“If we don’t stop them, then humans will become gods and all of history will shatter like glass.”

When the TARDIS is pulled out of the vortex by a phase shift that drags it to Moscow, Turlough is equally displeased by the interruption of his nap and the return to a planet he despises. While walking around the city trying to find the source of the shift, both the Doctor and Turlough end up at the Somnus Foundation.

Outside, Turlough tries to help the frantic Lena, who is looking for her brother. She thinks Somnus is a cult which not only takes members’ money but their personalities – when Foundation members are blessed with their “true name”, they act like totally different people.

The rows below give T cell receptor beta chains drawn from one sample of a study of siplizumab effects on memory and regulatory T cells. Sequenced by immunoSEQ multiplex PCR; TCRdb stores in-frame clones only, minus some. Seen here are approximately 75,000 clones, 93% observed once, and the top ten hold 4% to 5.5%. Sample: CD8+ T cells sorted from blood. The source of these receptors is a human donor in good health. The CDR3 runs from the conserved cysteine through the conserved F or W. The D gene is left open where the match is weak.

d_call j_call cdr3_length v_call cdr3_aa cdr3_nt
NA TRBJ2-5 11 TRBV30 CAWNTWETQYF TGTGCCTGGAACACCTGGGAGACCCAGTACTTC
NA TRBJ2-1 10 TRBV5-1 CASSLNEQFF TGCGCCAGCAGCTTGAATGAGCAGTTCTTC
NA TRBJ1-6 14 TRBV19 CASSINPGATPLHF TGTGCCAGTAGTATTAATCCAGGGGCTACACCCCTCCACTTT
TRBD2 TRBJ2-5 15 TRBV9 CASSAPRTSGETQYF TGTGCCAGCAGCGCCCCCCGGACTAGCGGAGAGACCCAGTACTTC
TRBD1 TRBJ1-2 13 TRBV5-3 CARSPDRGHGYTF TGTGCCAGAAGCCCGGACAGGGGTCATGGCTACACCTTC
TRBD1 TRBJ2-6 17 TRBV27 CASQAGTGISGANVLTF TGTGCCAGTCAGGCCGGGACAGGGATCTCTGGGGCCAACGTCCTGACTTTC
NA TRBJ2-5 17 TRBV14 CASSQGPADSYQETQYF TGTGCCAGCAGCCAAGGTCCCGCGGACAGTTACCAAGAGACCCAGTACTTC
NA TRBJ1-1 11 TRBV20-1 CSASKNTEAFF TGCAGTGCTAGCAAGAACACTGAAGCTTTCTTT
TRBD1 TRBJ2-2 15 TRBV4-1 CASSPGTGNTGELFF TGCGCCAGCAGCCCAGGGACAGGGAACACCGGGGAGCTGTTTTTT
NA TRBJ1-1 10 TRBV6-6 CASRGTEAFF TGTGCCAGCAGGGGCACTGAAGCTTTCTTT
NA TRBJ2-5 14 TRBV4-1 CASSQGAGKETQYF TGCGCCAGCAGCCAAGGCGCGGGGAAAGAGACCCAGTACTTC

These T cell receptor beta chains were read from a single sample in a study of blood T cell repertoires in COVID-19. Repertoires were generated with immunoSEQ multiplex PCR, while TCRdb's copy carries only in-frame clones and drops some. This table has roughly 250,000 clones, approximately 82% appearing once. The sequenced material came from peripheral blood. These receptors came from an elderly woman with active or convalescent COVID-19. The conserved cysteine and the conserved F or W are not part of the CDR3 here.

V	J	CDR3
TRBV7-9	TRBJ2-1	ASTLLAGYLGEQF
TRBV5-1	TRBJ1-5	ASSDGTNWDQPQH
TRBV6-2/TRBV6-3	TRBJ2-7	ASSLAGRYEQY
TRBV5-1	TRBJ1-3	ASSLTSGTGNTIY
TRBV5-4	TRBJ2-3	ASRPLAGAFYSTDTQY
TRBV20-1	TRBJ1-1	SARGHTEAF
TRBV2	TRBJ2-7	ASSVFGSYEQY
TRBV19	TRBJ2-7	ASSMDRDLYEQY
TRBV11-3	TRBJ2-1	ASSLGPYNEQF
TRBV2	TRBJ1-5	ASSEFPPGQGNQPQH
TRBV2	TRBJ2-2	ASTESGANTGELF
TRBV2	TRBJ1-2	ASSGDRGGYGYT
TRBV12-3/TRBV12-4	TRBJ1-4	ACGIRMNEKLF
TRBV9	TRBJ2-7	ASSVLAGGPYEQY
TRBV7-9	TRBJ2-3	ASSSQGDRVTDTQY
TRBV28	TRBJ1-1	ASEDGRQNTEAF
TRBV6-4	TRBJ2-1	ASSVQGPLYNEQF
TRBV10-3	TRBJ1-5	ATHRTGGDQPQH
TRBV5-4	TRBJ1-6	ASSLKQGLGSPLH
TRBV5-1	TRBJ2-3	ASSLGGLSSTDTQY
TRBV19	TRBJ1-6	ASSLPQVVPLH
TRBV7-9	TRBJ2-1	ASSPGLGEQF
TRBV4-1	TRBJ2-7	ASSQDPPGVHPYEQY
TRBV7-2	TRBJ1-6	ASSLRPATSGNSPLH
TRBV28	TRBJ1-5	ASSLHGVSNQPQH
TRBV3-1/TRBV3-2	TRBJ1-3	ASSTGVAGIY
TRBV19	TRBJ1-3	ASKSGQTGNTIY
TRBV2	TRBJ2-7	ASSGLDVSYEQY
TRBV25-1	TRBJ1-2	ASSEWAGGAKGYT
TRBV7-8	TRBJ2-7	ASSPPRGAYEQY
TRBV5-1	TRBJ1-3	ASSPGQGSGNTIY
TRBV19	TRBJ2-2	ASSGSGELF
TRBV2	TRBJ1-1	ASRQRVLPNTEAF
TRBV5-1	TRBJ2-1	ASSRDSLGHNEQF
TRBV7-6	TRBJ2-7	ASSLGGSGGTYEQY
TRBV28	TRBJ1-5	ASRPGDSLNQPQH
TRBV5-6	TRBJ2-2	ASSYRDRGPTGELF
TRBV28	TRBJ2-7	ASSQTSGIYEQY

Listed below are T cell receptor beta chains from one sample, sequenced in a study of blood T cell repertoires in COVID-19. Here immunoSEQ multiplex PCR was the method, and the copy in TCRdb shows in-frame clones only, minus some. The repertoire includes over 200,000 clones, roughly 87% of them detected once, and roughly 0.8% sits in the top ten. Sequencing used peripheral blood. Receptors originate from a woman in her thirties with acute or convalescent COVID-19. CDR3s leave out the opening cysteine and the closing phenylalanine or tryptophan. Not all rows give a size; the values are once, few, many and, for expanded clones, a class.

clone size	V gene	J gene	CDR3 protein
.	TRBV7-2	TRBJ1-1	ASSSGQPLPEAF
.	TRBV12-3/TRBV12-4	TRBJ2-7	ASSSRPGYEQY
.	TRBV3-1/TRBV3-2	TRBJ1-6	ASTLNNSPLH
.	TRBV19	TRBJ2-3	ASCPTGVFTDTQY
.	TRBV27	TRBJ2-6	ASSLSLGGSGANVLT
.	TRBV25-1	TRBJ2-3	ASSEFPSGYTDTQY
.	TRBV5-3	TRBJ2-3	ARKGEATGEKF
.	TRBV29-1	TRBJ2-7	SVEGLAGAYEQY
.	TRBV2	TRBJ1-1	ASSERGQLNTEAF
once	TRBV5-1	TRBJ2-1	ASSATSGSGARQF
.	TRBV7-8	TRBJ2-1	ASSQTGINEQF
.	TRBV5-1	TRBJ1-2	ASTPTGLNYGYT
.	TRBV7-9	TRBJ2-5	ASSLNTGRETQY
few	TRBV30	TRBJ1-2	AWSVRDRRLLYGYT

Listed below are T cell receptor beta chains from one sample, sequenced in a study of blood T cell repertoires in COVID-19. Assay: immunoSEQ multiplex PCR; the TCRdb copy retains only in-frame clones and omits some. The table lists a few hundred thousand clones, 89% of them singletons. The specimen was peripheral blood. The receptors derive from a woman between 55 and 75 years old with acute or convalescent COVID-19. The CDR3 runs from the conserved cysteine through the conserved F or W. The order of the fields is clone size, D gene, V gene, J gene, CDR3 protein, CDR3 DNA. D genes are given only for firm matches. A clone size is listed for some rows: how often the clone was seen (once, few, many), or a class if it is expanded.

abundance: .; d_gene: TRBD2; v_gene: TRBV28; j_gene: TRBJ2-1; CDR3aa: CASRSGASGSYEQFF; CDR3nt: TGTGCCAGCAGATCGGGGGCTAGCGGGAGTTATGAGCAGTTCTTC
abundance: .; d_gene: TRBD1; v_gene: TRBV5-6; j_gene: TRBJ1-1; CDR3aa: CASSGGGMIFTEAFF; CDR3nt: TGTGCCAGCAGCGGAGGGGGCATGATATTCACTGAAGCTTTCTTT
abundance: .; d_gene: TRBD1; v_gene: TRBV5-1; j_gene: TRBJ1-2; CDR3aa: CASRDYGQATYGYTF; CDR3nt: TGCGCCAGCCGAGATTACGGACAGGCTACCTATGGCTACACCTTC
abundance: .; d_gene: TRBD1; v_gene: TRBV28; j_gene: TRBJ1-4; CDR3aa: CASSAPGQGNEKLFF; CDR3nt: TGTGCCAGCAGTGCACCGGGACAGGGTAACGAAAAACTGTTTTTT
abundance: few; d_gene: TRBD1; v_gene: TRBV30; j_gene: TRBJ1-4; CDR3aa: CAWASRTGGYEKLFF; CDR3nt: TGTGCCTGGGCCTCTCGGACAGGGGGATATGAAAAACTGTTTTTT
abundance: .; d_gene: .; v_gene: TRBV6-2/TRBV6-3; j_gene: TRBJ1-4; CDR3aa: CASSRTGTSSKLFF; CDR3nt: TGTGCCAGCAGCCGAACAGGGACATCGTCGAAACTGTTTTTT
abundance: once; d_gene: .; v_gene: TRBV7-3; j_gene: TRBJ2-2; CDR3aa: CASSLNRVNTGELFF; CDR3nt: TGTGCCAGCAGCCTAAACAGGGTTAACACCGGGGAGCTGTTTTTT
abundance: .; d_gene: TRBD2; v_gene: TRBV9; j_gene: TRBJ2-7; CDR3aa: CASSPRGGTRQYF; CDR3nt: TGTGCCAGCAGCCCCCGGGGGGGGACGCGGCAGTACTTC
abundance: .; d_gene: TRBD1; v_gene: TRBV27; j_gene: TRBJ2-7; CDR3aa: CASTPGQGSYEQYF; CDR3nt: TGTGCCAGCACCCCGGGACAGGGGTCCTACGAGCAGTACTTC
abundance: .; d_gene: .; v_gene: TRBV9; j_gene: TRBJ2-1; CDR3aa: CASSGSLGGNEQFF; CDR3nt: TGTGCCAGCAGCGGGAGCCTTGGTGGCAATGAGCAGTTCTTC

Inside, the Doctor is grilling the leaders about their view of humanity’s future. Their stated goal of “the awakening of mankind’s potential” sounds lovely, but the timeline they map out is not the one the Doctor knows must happen.

And far away from both travellers, the Great Qel assess Foundation members’ potential using words like “displacement” and “husk” and “compatible aura types”. If that isn’t sinister enough, Qel also recognises the TARDIS.

Singularity would have benefited from being one of the shorter stories inaugurated later in Big Finish’s run. As it is, it’s an excellent idea, but one that slows almost to a crawl to cover the two hours, mired in dialogue that doesn’t move things forward. By the end of Episode One, the majority of the plot line is already in place, and although there are surprises later on – Swallow can be counted on to take a unique point of view – the overall story plods straight toward the inevitable with all the speed and urgency of a local train.

Singularity (by James Swallow; starring Peter Davison, Mark Strickson) was released by Big Finish Productions in November 2005.